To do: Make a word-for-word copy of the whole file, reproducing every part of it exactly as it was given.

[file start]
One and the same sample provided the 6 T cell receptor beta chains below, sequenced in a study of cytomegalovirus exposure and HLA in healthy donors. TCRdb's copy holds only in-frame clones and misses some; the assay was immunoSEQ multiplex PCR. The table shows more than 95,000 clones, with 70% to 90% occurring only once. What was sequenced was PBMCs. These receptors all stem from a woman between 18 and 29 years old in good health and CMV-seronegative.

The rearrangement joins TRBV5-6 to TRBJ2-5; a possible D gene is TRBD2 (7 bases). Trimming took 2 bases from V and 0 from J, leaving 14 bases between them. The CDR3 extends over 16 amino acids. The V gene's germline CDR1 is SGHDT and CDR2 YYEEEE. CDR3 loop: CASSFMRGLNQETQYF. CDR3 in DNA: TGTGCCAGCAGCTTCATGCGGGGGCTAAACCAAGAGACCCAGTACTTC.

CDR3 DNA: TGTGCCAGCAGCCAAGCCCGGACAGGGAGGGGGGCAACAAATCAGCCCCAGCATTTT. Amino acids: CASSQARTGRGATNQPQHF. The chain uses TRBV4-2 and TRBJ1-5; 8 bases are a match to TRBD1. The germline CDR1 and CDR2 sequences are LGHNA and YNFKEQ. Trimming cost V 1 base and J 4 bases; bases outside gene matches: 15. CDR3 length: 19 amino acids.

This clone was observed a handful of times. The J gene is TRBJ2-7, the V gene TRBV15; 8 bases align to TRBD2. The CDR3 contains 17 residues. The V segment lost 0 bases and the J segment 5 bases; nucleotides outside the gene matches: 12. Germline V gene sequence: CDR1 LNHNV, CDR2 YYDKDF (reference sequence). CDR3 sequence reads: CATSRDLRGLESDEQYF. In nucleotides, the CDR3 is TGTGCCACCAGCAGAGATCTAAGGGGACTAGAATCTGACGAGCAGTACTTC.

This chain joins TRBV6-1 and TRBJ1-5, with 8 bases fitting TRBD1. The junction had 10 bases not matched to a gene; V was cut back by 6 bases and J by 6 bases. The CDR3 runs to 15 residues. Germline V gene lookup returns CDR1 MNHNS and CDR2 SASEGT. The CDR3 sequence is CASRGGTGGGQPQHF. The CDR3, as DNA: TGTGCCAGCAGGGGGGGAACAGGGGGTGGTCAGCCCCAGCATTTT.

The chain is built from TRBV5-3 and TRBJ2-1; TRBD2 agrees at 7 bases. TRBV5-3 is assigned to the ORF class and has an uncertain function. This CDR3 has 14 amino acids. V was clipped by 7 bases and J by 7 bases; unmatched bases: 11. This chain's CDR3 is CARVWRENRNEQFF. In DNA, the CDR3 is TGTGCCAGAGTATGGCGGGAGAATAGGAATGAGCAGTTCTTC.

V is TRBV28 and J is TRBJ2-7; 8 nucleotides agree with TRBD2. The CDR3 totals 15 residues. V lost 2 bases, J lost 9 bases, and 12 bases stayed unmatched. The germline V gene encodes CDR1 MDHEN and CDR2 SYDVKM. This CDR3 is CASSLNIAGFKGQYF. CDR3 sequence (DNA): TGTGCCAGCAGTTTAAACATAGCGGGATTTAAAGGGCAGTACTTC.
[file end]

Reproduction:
One and the same sample provided the 6 T cell receptor beta chains below, sequenced in a study of cytomegalovirus exposure and HLA in healthy donors. TCRdb's copy holds only in-frame clones and misses some; the assay was immunoSEQ multiplex PCR. The table shows more than 95,000 clones, with 70% to 90% occurring only once. What was sequenced was PBMCs. These receptors all stem from a woman between 18 and 29 years old in good health and CMV-seronegative.

The rearrangement joins TRBV5-6 to TRBJ2-5; a possible D gene is TRBD2 (7 bases). Trimming took 2 bases from V and 0 from J, leaving 14 bases between them. The CDR3 extends over 16 amino acids. The V gene's germline CDR1 is SGHDT and CDR2 YYEEEE. CDR3 loop: CASSFMRGLNQETQYF. CDR3 in DNA: TGTGCCAGCAGCTTCATGCGGGGGCTAAACCAAGAGACCCAGTACTTC.

CDR3 DNA: TGTGCCAGCAGCCAAGCCCGGACAGGGAGGGGGGCAACAAATCAGCCCCAGCATTTT. Amino acids: CASSQARTGRGATNQPQHF. The chain uses TRBV4-2 and TRBJ1-5; 8 bases are a match to TRBD1. The germline CDR1 and CDR2 sequences are LGHNA and YNFKEQ. Trimming cost V 1 base and J 4 bases; bases outside gene matches: 15. CDR3 length: 19 amino acids.

This clone was observed a handful of times. The J gene is TRBJ2-7, the V gene TRBV15; 8 bases align to TRBD2. The CDR3 contains 17 residues. The V segment lost 0 bases and the J segment 5 bases; nucleotides outside the gene matches: 12. Germline V gene sequence: CDR1 LNHNV, CDR2 YYDKDF (reference sequence). CDR3 sequence reads: CATSRDLRGLESDEQYF. In nucleotides, the CDR3 is TGTGCCACCAGCAGAGATCTAAGGGGACTAGAATCTGACGAGCAGTACTTC.

This chain joins TRBV6-1 and TRBJ1-5, with 8 bases fitting TRBD1. The junction had 10 bases not matched to a gene; V was cut back by 6 bases and J by 6 bases. The CDR3 runs to 15 residues. Germline V gene lookup returns CDR1 MNHNS and CDR2 SASEGT. The CDR3 sequence is CASRGGTGGGQPQHF. The CDR3, as DNA: TGTGCCAGCAGGGGGGGAACAGGGGGTGGTCAGCCCCAGCATTTT.

The chain is built from TRBV5-3 and TRBJ2-1; TRBD2 agrees at 7 bases. TRBV5-3 is assigned to the ORF class and has an uncertain function. This CDR3 has 14 amino acids. V was clipped by 7 bases and J by 7 bases; unmatched bases: 11. This chain's CDR3 is CARVWRENRNEQFF. In DNA, the CDR3 is TGTGCCAGAGTATGGCGGGAGAATAGGAATGAGCAGTTCTTC.

V is TRBV28 and J is TRBJ2-7; 8 nucleotides agree with TRBD2. The CDR3 totals 15 residues. V lost 2 bases, J lost 9 bases, and 12 bases stayed unmatched. The germline V gene encodes CDR1 MDHEN and CDR2 SYDVKM. This CDR3 is CASSLNIAGFKGQYF. CDR3 sequence (DNA): TGTGCCAGCAGTTTAAACATAGCGGGATTTAAAGGGCAGTACTTC.